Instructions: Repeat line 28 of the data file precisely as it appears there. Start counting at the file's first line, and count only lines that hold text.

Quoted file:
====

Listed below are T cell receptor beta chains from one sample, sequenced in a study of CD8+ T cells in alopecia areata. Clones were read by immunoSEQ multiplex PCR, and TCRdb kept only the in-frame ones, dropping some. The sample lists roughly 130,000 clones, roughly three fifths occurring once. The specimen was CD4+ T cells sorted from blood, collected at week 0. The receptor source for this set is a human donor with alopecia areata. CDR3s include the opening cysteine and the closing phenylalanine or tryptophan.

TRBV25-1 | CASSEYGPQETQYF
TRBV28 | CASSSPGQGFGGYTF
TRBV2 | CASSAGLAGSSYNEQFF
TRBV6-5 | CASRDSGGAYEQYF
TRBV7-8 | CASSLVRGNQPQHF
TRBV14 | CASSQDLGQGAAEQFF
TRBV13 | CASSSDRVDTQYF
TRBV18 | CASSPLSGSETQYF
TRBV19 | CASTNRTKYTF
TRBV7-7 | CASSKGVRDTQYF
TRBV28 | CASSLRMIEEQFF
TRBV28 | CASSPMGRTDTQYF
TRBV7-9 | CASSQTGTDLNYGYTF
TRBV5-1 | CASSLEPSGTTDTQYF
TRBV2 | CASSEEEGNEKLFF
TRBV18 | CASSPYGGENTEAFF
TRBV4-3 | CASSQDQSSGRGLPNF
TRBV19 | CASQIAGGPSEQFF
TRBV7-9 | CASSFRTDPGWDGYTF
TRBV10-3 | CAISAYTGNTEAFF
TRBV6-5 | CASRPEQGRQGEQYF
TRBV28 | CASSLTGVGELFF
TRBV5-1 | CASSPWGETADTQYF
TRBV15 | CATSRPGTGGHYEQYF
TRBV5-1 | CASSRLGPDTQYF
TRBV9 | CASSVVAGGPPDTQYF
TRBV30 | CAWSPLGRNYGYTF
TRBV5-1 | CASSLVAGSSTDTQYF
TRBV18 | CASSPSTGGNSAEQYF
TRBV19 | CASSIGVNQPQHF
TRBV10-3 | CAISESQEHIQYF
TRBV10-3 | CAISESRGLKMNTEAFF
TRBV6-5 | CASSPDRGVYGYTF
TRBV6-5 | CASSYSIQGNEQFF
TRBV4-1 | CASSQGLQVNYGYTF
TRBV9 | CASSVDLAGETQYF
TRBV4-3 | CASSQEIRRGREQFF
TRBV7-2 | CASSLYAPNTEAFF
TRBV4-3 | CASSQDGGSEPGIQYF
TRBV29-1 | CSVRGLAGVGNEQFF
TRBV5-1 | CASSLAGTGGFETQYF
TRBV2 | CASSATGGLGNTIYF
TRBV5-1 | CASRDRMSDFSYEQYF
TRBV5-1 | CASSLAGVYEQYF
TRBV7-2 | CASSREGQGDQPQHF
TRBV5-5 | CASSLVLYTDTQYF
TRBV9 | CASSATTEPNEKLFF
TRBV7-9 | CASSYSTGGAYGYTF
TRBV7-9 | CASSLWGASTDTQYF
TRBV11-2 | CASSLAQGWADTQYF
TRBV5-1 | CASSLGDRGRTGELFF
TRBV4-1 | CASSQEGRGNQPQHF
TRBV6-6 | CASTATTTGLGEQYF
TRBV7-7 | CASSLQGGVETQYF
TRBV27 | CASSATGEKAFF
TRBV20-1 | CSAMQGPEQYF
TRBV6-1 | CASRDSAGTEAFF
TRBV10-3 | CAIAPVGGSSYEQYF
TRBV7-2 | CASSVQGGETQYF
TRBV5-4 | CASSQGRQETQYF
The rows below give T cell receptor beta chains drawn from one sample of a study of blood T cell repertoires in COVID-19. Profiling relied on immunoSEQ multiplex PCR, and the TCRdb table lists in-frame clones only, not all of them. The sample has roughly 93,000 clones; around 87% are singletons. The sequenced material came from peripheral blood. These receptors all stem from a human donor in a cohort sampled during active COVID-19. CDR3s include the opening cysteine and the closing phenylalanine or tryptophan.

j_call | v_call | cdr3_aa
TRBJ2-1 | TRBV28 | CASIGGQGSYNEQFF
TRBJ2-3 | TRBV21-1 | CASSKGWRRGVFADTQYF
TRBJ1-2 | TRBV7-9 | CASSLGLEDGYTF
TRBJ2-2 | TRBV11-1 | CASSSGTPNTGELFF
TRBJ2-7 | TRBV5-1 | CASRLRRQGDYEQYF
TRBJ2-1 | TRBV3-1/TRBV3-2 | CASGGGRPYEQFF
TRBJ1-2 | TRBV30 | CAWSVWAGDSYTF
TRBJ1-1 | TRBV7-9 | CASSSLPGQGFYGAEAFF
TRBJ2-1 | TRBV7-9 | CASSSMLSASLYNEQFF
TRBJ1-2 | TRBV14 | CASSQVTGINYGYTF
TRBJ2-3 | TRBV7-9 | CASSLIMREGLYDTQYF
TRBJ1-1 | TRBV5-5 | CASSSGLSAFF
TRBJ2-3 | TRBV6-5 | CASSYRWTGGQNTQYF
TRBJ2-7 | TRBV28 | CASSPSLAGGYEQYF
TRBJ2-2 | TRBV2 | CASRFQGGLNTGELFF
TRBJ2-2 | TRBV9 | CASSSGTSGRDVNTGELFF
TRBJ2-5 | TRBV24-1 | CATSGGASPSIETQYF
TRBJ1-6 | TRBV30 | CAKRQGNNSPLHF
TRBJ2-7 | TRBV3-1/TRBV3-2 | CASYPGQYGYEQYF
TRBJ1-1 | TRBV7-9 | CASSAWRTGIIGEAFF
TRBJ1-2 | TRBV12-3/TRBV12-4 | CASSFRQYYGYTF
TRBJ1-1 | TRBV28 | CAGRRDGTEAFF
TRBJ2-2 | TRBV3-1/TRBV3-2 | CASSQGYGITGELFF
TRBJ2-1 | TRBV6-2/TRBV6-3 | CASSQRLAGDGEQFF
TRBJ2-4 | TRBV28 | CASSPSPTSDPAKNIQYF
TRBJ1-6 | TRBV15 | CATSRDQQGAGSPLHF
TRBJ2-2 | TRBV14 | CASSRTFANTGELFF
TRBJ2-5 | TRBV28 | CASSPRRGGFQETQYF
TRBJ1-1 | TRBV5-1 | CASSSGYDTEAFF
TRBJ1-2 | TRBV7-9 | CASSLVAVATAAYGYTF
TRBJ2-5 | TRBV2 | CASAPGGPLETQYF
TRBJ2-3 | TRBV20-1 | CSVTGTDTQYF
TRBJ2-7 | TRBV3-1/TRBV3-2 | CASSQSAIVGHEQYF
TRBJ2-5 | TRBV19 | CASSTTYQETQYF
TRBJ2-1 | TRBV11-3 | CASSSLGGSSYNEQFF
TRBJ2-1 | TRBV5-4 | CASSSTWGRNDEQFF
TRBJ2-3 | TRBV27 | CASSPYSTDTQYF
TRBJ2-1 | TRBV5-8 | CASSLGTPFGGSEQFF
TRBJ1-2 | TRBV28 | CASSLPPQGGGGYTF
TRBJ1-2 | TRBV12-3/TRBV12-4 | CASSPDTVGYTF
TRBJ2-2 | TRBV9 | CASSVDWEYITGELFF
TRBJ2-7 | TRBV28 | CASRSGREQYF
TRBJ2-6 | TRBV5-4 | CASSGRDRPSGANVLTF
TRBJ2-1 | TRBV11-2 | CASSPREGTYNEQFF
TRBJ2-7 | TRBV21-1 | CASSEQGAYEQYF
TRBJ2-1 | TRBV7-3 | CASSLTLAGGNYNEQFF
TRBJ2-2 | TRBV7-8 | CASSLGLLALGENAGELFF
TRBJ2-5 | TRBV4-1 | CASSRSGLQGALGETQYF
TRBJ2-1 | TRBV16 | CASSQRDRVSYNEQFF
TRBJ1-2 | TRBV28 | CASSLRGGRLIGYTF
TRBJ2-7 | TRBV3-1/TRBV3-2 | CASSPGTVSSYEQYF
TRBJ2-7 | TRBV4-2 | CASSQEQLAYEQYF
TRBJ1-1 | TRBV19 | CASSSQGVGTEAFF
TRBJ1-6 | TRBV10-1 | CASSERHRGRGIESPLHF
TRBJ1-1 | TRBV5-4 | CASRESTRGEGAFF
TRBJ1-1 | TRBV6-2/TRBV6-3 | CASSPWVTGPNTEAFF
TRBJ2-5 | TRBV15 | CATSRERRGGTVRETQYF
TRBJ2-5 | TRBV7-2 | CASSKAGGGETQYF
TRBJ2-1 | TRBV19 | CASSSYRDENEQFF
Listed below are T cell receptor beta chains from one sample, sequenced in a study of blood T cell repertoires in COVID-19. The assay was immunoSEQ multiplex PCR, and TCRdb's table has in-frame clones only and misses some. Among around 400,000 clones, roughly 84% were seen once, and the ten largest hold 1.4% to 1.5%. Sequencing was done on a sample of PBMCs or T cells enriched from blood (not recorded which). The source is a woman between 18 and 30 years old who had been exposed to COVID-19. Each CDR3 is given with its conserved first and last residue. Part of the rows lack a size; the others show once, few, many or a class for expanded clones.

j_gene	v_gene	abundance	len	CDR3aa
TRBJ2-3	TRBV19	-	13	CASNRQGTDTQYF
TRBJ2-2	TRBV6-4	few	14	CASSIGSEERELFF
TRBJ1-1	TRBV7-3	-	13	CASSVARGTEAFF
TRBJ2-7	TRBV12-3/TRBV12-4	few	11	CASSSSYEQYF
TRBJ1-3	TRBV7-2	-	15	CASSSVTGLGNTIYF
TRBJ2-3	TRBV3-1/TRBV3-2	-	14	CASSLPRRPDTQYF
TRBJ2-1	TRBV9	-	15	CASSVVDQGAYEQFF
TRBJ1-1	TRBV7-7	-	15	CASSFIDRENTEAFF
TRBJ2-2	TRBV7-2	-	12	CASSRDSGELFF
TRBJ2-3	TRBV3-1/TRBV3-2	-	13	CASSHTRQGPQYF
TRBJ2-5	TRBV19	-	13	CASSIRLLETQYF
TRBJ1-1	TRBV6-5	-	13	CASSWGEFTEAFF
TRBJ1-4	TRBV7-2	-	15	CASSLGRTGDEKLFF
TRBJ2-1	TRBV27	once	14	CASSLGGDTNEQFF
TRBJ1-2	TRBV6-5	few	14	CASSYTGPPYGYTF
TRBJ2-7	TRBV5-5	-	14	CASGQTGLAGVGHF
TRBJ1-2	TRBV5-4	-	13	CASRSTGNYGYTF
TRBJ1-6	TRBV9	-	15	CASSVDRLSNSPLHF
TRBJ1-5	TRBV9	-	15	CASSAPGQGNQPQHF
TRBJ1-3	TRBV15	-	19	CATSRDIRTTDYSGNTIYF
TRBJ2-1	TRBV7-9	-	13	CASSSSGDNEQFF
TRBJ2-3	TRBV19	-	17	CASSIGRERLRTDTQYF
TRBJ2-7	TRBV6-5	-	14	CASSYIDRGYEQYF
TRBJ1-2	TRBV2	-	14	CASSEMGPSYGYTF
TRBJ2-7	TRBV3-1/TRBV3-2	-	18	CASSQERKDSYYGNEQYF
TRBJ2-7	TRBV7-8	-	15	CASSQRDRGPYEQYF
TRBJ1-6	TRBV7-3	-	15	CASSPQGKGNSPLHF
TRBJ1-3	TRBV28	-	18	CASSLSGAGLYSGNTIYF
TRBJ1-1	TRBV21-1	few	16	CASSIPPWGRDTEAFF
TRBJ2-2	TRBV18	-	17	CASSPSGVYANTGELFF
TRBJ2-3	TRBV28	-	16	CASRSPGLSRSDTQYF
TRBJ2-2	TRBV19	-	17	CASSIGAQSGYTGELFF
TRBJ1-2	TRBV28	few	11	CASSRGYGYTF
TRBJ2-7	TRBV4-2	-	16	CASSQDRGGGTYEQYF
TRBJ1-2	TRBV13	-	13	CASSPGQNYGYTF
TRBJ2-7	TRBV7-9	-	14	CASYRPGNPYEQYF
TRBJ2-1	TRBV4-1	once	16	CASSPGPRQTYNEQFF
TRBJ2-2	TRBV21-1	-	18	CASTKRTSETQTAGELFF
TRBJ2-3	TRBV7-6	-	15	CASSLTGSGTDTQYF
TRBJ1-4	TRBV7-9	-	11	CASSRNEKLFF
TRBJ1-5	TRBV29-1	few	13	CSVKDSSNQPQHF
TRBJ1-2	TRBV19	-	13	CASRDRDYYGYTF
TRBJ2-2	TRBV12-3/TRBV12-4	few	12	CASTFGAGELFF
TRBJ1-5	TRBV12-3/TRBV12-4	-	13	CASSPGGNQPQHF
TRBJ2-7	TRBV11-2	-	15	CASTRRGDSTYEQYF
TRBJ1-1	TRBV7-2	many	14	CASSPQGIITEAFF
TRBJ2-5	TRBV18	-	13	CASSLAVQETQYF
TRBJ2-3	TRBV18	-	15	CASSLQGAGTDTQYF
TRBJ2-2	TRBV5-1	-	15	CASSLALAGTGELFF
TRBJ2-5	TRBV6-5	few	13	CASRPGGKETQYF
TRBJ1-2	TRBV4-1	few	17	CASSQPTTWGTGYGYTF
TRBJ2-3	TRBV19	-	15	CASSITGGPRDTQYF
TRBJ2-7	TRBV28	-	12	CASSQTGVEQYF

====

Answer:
TRBV30 | CAWSPLGRNYGYTF